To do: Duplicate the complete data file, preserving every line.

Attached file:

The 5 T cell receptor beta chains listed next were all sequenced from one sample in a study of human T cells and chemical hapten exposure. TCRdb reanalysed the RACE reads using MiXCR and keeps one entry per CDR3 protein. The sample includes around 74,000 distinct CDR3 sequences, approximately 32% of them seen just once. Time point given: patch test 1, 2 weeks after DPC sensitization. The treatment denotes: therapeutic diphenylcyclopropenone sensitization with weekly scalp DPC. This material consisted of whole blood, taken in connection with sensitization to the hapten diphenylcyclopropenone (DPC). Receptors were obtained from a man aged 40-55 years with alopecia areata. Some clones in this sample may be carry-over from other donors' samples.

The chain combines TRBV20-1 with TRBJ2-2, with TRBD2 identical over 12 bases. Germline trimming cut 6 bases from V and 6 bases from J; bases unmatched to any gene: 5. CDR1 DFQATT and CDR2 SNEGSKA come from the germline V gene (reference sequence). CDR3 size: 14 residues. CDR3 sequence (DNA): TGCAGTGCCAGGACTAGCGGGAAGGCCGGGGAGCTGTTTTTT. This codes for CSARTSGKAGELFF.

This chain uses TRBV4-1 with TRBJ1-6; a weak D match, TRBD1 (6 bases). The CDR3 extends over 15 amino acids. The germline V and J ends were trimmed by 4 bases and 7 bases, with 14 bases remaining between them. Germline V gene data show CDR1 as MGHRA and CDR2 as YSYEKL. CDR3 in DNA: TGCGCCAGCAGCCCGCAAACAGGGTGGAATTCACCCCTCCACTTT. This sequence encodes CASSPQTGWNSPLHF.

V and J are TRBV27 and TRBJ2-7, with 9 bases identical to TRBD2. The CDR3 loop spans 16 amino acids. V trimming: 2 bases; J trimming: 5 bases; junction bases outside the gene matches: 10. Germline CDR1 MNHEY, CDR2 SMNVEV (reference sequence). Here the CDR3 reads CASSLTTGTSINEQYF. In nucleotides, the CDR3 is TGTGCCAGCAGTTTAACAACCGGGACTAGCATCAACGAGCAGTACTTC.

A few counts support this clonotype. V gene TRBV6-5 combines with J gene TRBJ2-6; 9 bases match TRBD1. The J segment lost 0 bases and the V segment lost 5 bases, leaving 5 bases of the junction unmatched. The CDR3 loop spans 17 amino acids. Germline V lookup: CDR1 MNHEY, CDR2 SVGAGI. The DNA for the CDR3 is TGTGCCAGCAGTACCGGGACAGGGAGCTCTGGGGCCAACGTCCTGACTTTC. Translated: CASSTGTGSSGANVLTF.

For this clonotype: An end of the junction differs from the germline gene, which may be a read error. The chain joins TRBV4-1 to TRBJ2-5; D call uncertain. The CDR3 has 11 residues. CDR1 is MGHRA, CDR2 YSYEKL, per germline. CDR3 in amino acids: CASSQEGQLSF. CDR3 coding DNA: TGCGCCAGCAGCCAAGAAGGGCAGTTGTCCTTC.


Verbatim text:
The 5 T cell receptor beta chains listed next were all sequenced from one sample in a study of human T cells and chemical hapten exposure. TCRdb reanalysed the RACE reads using MiXCR and keeps one entry per CDR3 protein. The sample includes around 74,000 distinct CDR3 sequences, approximately 32% of them seen just once. Time point given: patch test 1, 2 weeks after DPC sensitization. The treatment denotes: therapeutic diphenylcyclopropenone sensitization with weekly scalp DPC. This material consisted of whole blood, taken in connection with sensitization to the hapten diphenylcyclopropenone (DPC). Receptors were obtained from a man aged 40-55 years with alopecia areata. Some clones in this sample may be carry-over from other donors' samples.

The chain combines TRBV20-1 with TRBJ2-2, with TRBD2 identical over 12 bases. Germline trimming cut 6 bases from V and 6 bases from J; bases unmatched to any gene: 5. CDR1 DFQATT and CDR2 SNEGSKA come from the germline V gene (reference sequence). CDR3 size: 14 residues. CDR3 sequence (DNA): TGCAGTGCCAGGACTAGCGGGAAGGCCGGGGAGCTGTTTTTT. This codes for CSARTSGKAGELFF.

This chain uses TRBV4-1 with TRBJ1-6; a weak D match, TRBD1 (6 bases). The CDR3 extends over 15 amino acids. The germline V and J ends were trimmed by 4 bases and 7 bases, with 14 bases remaining between them. Germline V gene data show CDR1 as MGHRA and CDR2 as YSYEKL. CDR3 in DNA: TGCGCCAGCAGCCCGCAAACAGGGTGGAATTCACCCCTCCACTTT. This sequence encodes CASSPQTGWNSPLHF.

V and J are TRBV27 and TRBJ2-7, with 9 bases identical to TRBD2. The CDR3 loop spans 16 amino acids. V trimming: 2 bases; J trimming: 5 bases; junction bases outside the gene matches: 10. Germline CDR1 MNHEY, CDR2 SMNVEV (reference sequence). Here the CDR3 reads CASSLTTGTSINEQYF. In nucleotides, the CDR3 is TGTGCCAGCAGTTTAACAACCGGGACTAGCATCAACGAGCAGTACTTC.

A few counts support this clonotype. V gene TRBV6-5 combines with J gene TRBJ2-6; 9 bases match TRBD1. The J segment lost 0 bases and the V segment lost 5 bases, leaving 5 bases of the junction unmatched. The CDR3 loop spans 17 amino acids. Germline V lookup: CDR1 MNHEY, CDR2 SVGAGI. The DNA for the CDR3 is TGTGCCAGCAGTACCGGGACAGGGAGCTCTGGGGCCAACGTCCTGACTTTC. Translated: CASSTGTGSSGANVLTF.

For this clonotype: An end of the junction differs from the germline gene, which may be a read error. The chain joins TRBV4-1 to TRBJ2-5; D call uncertain. The CDR3 has 11 residues. CDR1 is MGHRA, CDR2 YSYEKL, per germline. CDR3 in amino acids: CASSQEGQLSF. CDR3 coding DNA: TGCGCCAGCAGCCAAGAAGGGCAGTTGTCCTTC.